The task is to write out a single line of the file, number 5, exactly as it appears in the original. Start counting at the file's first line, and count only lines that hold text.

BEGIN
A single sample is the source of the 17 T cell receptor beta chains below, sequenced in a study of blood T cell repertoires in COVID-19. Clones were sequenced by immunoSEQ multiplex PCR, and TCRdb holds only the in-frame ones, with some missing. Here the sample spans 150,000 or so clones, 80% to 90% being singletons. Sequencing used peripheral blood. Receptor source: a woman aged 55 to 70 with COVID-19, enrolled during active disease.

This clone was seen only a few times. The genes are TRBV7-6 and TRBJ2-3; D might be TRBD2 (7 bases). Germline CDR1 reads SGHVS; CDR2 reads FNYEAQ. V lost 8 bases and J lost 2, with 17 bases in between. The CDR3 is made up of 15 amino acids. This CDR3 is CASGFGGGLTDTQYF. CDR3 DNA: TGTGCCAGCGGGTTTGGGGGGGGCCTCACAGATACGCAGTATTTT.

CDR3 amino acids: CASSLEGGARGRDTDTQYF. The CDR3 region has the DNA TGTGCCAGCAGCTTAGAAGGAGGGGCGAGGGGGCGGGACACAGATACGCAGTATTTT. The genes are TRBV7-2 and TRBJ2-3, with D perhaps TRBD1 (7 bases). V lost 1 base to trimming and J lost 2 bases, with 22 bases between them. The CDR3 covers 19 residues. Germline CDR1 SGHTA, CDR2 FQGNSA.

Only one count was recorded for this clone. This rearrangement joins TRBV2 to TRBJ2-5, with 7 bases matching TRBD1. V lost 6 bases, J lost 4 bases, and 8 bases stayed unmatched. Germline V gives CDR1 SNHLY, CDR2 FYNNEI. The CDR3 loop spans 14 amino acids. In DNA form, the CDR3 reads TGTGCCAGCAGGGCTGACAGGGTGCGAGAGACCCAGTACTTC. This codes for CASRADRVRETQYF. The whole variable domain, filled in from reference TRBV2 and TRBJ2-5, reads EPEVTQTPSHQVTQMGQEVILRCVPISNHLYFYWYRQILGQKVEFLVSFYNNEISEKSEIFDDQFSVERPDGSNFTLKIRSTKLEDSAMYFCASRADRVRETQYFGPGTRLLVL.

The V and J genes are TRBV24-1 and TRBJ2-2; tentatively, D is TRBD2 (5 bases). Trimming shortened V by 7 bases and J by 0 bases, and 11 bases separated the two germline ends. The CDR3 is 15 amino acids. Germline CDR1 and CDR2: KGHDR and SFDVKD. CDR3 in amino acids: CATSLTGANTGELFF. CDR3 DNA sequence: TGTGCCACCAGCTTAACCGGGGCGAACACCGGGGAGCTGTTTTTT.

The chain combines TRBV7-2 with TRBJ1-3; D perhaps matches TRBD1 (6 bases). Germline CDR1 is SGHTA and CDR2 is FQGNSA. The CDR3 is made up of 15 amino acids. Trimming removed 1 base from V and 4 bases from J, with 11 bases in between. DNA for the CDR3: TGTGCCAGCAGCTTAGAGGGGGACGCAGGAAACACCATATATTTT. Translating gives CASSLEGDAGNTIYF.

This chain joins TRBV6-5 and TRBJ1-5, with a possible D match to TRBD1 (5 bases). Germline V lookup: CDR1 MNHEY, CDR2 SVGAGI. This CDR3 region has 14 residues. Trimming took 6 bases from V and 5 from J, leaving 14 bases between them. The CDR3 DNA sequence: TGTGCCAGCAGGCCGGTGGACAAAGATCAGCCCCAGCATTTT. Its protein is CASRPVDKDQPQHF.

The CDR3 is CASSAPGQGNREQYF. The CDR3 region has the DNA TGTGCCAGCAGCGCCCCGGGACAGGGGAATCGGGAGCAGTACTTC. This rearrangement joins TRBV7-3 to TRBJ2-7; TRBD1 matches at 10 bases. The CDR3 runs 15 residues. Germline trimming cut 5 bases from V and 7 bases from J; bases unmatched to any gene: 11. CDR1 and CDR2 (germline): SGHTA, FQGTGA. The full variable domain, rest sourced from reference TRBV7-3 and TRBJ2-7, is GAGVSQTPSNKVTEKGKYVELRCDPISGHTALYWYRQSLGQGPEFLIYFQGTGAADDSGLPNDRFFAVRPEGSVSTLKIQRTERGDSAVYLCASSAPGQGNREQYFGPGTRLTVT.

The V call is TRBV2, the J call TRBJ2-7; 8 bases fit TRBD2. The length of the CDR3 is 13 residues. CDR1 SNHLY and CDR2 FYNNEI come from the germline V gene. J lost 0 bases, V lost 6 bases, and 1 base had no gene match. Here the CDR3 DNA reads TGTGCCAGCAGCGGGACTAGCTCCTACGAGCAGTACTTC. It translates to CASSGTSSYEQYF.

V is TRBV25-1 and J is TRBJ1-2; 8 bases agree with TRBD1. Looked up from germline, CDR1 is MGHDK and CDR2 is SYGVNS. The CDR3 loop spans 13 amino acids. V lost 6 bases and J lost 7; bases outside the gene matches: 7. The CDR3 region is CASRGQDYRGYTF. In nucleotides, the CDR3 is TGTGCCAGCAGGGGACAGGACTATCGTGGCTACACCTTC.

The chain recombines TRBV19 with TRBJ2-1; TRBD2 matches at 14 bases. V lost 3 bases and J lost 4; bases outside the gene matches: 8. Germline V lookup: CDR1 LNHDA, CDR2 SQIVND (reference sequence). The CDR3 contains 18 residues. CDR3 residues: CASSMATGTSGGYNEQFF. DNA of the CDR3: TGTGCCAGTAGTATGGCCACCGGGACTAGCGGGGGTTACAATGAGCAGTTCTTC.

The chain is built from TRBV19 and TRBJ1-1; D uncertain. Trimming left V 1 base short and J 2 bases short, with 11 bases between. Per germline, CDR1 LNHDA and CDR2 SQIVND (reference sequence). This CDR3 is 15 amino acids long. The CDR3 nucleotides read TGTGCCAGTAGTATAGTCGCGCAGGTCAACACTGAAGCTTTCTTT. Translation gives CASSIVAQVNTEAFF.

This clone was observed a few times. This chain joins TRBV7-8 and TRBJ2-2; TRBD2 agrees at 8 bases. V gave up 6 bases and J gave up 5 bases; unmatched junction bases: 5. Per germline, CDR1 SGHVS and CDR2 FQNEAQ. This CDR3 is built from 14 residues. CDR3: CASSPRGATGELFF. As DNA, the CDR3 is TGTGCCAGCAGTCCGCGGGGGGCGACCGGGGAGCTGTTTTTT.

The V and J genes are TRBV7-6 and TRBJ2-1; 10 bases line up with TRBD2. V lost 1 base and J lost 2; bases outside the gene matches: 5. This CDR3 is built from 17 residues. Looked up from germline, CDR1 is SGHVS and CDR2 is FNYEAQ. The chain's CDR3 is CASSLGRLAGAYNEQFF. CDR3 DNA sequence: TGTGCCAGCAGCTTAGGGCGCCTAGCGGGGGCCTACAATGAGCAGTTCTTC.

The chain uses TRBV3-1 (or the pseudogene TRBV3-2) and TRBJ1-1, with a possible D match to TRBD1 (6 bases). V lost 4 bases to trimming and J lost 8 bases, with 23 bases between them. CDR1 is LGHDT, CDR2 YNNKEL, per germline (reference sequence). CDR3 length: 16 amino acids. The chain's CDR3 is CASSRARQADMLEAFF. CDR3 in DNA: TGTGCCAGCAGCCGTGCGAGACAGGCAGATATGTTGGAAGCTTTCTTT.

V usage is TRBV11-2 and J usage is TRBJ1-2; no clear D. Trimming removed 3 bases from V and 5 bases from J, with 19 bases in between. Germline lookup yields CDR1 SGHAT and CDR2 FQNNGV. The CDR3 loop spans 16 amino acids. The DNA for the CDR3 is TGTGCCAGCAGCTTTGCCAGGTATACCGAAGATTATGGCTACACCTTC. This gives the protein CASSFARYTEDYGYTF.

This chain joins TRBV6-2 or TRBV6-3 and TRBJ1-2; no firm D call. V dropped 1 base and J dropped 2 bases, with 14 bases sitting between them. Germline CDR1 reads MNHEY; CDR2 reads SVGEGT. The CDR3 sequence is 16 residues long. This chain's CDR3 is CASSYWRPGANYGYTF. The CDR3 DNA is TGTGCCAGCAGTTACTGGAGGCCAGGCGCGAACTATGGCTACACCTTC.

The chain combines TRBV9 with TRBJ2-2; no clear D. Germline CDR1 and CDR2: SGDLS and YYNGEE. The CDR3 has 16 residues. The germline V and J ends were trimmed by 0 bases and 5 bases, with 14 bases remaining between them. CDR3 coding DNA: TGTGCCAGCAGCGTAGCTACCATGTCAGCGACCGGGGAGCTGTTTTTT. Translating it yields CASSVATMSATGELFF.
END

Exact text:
The V and J genes are TRBV24-1 and TRBJ2-2; tentatively, D is TRBD2 (5 bases). Trimming shortened V by 7 bases and J by 0 bases, and 11 bases separated the two germline ends. The CDR3 is 15 amino acids. Germline CDR1 and CDR2: KGHDR and SFDVKD. CDR3 in amino acids: CATSLTGANTGELFF. CDR3 DNA sequence: TGTGCCACCAGCTTAACCGGGGCGAACACCGGGGAGCTGTTTTTT.